With more than $500 million in projects under construction or in predevelopment, Plainfield is not hurting for investment. But it could always use more. So said Mayor Adrian Mapp, who served on the city council for 16 years before becoming mayor on Jan. 1, 2014.
Mapp has made investments key to growing the city. But those investments, he said, have to come the right way. That is, they have to be something that benefits both the city and its residents, the developers and local businesses.
ROI-NJ caught up with Mapp at the recent Opportunity Zone Summit sponsored by Choose New Jersey to discuss investment in Plainfield — and the impact the Opportunity Zone incentive program could have on it.
ROI-NJ: Some communities view the Opportunity Zone incentive program as not only a game-changer, but a lifesaver. Plainfield was doing well before the program was introduced this summer. Do you think it will give the city a big boost — or just be a little bit more than the city already has?
Adrian Mapp: It’s more than just a little bit more. But, although we have been doing very well and we continue to do well with the businesses and investment dollars that we’ve been able to attract, I think every bit helps. If there are additional tax incentives that will defer capital gains and that didn’t exist previously, I think it certainly helps. If some of tax incentives allow investors and developers to come together to bridge some gaps in the financing, that’s great.
It’s certainly not a panacea, but it is an opportunity for cities like Plainfield. I think we are good fit. We have two train stations and other areas that can benefit from being in Opportunity Zones.
ROI: The rules and regulations are still being sorted out, but many cities already have begun making plans to attract this type of investment. How are you approaching it in Plainfield?
AM: I think it is extremely important that, as these opportunities come about, cities like Plainfield need to assemble their professionals — whether we are talking about our internal staff, whether we are talking about lawyers and engineers. We need to assemble them and provide them with training that will make us ready, willing and able to take advantage of these opportunities.
I think we need to be mindful of the timing of the approval process so, as developers and investors approach us, we are ready. Just last week, we had 20 of our residents, staff members and professionals at the New Jersey Future conference, where they received training so that they can work with the investors as they come into these zones.
ROI: Underserved communities have learned to be skeptical whenever big government programs are presented. Too often in the past, such programs have benefited everyone but members of those communities. How do you ensure everyone in Plainfield benefits from the Opportunity Zone opportunities?
AM: In taking advantage of these type of opportunities, the word gentrification always comes to mind. We have to be very careful that the people who need to benefit from these opportunities are not left out of the process. We need to make sure the rising tide lifts all boats.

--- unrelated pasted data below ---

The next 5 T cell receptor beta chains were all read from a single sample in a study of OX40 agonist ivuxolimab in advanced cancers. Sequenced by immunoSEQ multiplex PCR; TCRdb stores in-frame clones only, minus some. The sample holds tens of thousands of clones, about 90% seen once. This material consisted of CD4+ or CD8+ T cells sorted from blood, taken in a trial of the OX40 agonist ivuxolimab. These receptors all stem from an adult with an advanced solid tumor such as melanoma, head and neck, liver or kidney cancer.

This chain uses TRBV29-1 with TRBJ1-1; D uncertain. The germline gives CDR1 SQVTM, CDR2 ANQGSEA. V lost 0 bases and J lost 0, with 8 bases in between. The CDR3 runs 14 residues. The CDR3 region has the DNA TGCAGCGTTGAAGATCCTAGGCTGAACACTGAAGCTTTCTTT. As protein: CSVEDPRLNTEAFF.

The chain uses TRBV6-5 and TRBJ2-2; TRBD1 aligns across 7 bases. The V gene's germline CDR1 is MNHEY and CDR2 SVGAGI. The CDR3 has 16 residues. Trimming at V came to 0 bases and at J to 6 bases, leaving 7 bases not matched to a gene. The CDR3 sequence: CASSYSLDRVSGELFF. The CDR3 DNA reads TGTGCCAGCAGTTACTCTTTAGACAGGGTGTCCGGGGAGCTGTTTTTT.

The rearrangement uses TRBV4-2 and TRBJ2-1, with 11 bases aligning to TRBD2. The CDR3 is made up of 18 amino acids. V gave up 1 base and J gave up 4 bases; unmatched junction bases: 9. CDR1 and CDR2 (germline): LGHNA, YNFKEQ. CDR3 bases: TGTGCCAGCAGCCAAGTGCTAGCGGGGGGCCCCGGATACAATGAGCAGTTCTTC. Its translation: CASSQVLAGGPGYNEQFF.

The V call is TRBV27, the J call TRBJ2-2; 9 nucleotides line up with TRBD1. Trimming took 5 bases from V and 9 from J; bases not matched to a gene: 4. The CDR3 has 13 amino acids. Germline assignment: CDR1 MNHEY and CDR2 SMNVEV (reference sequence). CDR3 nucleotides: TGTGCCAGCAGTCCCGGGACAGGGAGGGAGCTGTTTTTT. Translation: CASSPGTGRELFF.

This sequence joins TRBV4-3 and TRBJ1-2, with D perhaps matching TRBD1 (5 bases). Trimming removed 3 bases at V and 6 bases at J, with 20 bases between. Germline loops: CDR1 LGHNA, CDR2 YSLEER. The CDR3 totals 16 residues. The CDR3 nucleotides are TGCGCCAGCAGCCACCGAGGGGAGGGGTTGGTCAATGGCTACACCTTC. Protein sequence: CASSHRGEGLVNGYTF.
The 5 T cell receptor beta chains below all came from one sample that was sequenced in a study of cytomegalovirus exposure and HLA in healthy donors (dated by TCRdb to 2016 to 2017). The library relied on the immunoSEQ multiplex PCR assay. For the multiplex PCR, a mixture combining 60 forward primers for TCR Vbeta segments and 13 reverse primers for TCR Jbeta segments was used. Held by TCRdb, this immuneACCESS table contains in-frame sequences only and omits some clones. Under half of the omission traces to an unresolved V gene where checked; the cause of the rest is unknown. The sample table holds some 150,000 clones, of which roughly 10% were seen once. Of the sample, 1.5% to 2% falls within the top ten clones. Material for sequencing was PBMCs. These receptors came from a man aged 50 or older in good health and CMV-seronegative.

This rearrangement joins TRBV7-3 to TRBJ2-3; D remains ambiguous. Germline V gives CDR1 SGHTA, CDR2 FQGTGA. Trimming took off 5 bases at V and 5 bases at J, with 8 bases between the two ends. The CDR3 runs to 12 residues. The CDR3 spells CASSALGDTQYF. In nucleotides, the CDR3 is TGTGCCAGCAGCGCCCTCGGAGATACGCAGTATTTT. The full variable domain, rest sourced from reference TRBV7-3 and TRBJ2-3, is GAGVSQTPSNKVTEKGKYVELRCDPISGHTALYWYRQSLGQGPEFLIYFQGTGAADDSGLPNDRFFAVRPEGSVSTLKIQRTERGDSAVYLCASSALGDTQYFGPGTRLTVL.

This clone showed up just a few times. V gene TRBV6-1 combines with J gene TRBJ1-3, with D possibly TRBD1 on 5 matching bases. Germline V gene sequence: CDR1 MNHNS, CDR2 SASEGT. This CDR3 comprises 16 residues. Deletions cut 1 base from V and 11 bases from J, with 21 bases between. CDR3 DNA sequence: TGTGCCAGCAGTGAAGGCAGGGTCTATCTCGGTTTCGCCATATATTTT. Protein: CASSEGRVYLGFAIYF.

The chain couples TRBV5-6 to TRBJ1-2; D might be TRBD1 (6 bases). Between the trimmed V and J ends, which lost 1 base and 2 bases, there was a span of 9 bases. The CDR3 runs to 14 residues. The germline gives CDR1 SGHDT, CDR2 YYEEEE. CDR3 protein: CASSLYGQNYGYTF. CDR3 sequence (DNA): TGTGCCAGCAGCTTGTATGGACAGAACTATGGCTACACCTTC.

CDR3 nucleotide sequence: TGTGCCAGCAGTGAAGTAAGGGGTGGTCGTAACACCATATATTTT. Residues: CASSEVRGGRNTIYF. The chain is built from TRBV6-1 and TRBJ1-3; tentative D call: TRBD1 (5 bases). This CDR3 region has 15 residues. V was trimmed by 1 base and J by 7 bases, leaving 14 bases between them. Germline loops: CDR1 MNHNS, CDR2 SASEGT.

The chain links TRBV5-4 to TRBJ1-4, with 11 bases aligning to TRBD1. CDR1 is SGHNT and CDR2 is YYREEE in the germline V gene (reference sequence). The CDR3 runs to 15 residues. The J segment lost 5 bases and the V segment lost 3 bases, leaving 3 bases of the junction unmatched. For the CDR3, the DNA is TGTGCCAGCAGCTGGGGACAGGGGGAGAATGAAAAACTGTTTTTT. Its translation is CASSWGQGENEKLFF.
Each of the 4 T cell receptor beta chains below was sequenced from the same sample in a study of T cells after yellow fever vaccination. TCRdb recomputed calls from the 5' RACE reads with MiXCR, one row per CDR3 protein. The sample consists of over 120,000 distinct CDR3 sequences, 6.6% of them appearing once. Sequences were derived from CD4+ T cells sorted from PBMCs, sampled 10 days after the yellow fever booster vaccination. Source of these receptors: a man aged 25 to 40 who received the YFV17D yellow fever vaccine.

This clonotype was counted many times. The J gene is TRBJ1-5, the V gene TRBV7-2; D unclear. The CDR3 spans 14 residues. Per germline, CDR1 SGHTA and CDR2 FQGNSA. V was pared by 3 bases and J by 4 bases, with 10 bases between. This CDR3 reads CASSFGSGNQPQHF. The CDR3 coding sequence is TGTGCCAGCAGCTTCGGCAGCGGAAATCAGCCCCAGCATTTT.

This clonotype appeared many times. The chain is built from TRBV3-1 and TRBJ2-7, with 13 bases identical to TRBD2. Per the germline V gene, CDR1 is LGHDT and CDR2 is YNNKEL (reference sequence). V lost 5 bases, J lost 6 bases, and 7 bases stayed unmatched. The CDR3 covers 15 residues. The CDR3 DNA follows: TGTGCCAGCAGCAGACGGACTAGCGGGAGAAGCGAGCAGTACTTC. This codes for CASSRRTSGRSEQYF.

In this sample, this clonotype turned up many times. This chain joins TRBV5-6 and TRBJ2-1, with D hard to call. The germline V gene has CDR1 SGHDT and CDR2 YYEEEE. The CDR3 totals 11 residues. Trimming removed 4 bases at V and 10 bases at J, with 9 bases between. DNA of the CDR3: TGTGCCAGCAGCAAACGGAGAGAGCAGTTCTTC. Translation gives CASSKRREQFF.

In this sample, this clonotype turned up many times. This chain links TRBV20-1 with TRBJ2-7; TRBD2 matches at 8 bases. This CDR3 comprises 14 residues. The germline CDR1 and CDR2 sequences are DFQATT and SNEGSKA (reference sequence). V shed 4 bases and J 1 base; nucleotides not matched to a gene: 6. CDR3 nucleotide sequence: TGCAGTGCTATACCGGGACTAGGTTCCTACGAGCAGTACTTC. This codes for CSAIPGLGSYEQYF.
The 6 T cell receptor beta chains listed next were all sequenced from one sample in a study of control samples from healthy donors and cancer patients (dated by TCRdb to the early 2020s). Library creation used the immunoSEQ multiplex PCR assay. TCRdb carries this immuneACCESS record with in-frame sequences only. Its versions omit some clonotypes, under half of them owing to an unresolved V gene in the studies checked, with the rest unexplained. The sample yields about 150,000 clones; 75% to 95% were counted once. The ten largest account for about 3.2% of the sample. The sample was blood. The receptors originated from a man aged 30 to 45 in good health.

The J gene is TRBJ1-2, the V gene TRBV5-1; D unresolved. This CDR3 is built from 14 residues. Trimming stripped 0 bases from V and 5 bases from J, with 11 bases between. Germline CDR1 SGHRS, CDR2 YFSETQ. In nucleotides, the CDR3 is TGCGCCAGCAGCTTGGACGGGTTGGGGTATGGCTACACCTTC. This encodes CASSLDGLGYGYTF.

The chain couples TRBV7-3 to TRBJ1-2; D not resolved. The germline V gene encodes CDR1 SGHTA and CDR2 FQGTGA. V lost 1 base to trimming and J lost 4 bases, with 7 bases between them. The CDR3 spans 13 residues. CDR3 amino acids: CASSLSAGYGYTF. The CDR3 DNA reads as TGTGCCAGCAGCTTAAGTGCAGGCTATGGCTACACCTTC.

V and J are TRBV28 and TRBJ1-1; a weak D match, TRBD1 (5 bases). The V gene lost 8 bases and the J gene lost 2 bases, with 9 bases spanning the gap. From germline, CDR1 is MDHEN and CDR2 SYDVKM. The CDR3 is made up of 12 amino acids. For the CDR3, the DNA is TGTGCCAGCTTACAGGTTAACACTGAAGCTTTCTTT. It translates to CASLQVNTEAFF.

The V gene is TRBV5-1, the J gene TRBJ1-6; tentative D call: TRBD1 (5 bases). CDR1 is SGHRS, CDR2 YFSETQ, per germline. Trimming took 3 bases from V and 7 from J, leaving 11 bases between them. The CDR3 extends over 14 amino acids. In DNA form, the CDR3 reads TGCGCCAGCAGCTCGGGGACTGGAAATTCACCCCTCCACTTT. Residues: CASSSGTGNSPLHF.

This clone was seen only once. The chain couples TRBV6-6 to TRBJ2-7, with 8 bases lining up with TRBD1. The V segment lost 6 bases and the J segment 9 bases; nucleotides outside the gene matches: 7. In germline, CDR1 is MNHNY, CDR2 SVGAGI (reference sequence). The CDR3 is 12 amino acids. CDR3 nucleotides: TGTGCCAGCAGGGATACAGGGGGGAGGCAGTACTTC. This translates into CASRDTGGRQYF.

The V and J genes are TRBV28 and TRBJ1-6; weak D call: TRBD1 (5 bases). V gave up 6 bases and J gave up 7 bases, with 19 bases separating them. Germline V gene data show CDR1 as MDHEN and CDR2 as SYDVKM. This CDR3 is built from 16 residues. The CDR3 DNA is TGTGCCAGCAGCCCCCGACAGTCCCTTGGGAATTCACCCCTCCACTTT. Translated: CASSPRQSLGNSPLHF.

It is critically important, and I am very laser-focused on ensuring that our residents, whether we are talking job opportunities for our residents in new businesses or small business opportunities for existing ones — such as making sure our local appliance dealer is able to provide his appliances to the apartments and mixed-use facilities as they are constructed — we have to make sure we do the right thing.
We vet all of the projects as they are brought forward, and we aren’t necessarily going to jump at every opportunity. It has got to be the right fit for the city of Plainfield, and it’s got to fit into the vision that my administration has for the city: a vision of transformation, a vision of making sure that we bring just services to the people where they are and that we have projects that will complement the type of residents that we want to have in our city, the types of businesses we want to have in our city.
ROI: How can you tell if a potential investment is not a good fit?
AM: If the numbers don’t pan out as you put pen to paper, then, it’s a bad project. It’s not going to be successful no matter whether you get Opportunity Zone investment or not. So, we’re not just going to jump at every opportunity when big dollars are thrown at us. We’ve got to be selective. So far, we have been very intentional. All that we do in the city is to make sure we spur economic development.
ROI: OK, last question: Give us one area where the Opportunity Zone program could really help the city?
AM: Right in the heart of our downtown, we are in conversations with a developer who will be investing $140 million. It is going to transform an entire city block. There will be 800 market-rate residential units, 46,000 square feet of retail space, a restaurant and a 700-seat banquet facility. This is the project I’m proud to bring to the table and will do all that I can. But there is a gap in the financing. So, we’re trying to bring together the right investment partners. The Opportunity Zone incentives could definitely help.